Europe captain Thomas Bjorn has faith in his five rookies and a misfiring Rory McIlroy as he plots to regain the Ryder Cup in Paris.
McIlroy ended a 16-month winless streak at the Arnold Palmer Invitational in March, but has passed up six other chances for victories this season when starting the last round in the final group.
The latest of those came in the Tour Championship on Sunday when he outdrove playing partner Tiger Woods by 25 yards on the opening hole, but could only make a par to the eventual winner's birdie on his way to a closing 74 and a tie for seventh.
However, Bjorn has seen at first hand McIlroy's transformation from a player who once labelled the Ryder Cup "an exhibition" into a team leader capable of inspiring rookies such as Jon Rahm, Tommy Fleetwood, Tyrrell Hatton, Alex Noren and Thorbjorn Olesen.
"The good thing about Rory is that he's maybe not won the last few weeks or months, but he's still there or thereabouts every time he plays, and that shows what quality he has and what he brings on the golf course," Bjorn said.
"I always say he's the one guy I'll pay money to watch play because he's always quality.
"The steps he's taken off the golf course are brilliant. He brings so much in that team room. He's great to have conversations with.
"He's got great ideas. He understands everybody in the team room very well. He really gets under the skin on a lot of those youngsters and they take to him.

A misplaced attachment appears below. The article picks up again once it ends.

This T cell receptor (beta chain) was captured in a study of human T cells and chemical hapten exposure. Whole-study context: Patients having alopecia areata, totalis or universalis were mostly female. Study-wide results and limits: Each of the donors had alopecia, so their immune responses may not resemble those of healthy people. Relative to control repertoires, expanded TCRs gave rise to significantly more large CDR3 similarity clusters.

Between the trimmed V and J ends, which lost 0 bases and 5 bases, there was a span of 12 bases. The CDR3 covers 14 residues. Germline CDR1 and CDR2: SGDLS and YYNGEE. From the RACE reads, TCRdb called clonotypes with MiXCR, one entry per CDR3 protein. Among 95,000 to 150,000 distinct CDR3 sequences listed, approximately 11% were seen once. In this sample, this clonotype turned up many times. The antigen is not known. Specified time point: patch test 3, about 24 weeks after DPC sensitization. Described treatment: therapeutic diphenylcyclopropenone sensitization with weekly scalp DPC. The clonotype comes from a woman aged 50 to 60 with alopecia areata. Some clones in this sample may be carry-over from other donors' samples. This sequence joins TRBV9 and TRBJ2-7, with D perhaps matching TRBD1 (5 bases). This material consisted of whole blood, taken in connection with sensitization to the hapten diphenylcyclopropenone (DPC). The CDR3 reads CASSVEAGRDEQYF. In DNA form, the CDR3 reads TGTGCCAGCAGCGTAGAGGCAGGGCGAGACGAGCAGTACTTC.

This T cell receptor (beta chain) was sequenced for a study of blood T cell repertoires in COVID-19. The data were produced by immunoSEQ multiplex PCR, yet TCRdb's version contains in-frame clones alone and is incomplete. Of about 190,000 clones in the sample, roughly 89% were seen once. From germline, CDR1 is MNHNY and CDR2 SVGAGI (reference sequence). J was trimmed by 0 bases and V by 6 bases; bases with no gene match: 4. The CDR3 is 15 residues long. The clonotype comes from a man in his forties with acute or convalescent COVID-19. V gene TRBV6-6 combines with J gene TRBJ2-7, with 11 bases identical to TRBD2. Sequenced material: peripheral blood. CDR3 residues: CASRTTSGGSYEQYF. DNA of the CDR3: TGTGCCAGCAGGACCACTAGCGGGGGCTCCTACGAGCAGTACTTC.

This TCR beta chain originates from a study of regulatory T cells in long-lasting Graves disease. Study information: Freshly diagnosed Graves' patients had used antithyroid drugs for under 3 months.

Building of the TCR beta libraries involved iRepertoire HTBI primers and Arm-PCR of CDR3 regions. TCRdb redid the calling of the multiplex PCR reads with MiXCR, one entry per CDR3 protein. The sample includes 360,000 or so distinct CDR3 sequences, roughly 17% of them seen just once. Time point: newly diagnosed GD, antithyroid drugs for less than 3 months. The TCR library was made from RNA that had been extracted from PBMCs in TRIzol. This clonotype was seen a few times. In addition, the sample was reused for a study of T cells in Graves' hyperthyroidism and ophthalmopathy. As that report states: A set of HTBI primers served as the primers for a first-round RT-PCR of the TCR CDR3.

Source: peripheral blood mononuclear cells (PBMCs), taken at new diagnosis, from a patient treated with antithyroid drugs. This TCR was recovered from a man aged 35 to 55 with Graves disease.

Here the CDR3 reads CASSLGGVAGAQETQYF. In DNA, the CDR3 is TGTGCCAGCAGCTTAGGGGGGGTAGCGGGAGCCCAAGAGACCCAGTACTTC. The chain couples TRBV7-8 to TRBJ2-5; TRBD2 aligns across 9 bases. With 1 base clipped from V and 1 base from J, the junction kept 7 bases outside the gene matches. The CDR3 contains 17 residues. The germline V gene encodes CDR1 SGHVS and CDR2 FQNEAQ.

"You've got people that are great players and then you have people that have everything, and he's one of those. If you're a young player you look at him where this is the guy I want to learn from and this is the guy I want to be, the way he plays golf.
"There's not a golfer in the world that wouldn't want to be like that.
"He's obviously a big part of this team, but he's also very understanding that it is a team and it's about all 12, and that's what we go with."
Europe had six rookies in the team in 2016 and although Thomas Pieters won a record four points and Rafa Cabrera Bello claimed two and a half from three matches, the other four - Danny Willett, Chris Wood, Andy Sullivan and Matt Fitzpatrick - combined for just one point in a 17-11 defeat.
"You want to see the rookies get out there and you want to see what they are all about, but I've got a good feeling about these five, I have to say," Bjorn added.
"I feel like they are all well prepared. I feel like they are very strong. They are very class players and there's some very good quality in there. The way they talk about it, we get a good feeling about them, being around them. It looks like they are ready to go."
One of those aforementioned rookies, Fleetwood,yesterday admitted the most pressure he has been under prior to the anticipation of his first tee shot at the Ryder Cup was at the birth of his first child. Wife Clare delivered their son Franklin last September and it was all a bit much for the 27-year-old.
"I was a bit overwhelmed when my wife was giving birth," he said.
"I mean, what I can take from that into the Ryder Cup, I'm not sure.
"But that was probably the most overwhelmed I've been in a pressure situation, and I got told off for shouting too much, so I might try to keep it down a little bit this week."
Fleetwood is at his first Ryder Cup as either a player or spectator as the family finances in Southport could not stretch to the admission fees when he was a youngster.
"I've never been to a Ryder Cup in my life so this is my first experience of it all. I've only ever watched it on TV," he added.
"As a kid, we probably couldn't afford tickets. That's probably the simple answer.
"I honestly didn't get to travel to that many golf tournaments as a youngster.
I went to the Open when it was in Southport or Lytham, but that was one sort of special time I got to go and watch a golf tournament.
"Ryder Cups or anything else were kind of out of the equation. It was down to watching it on the TV."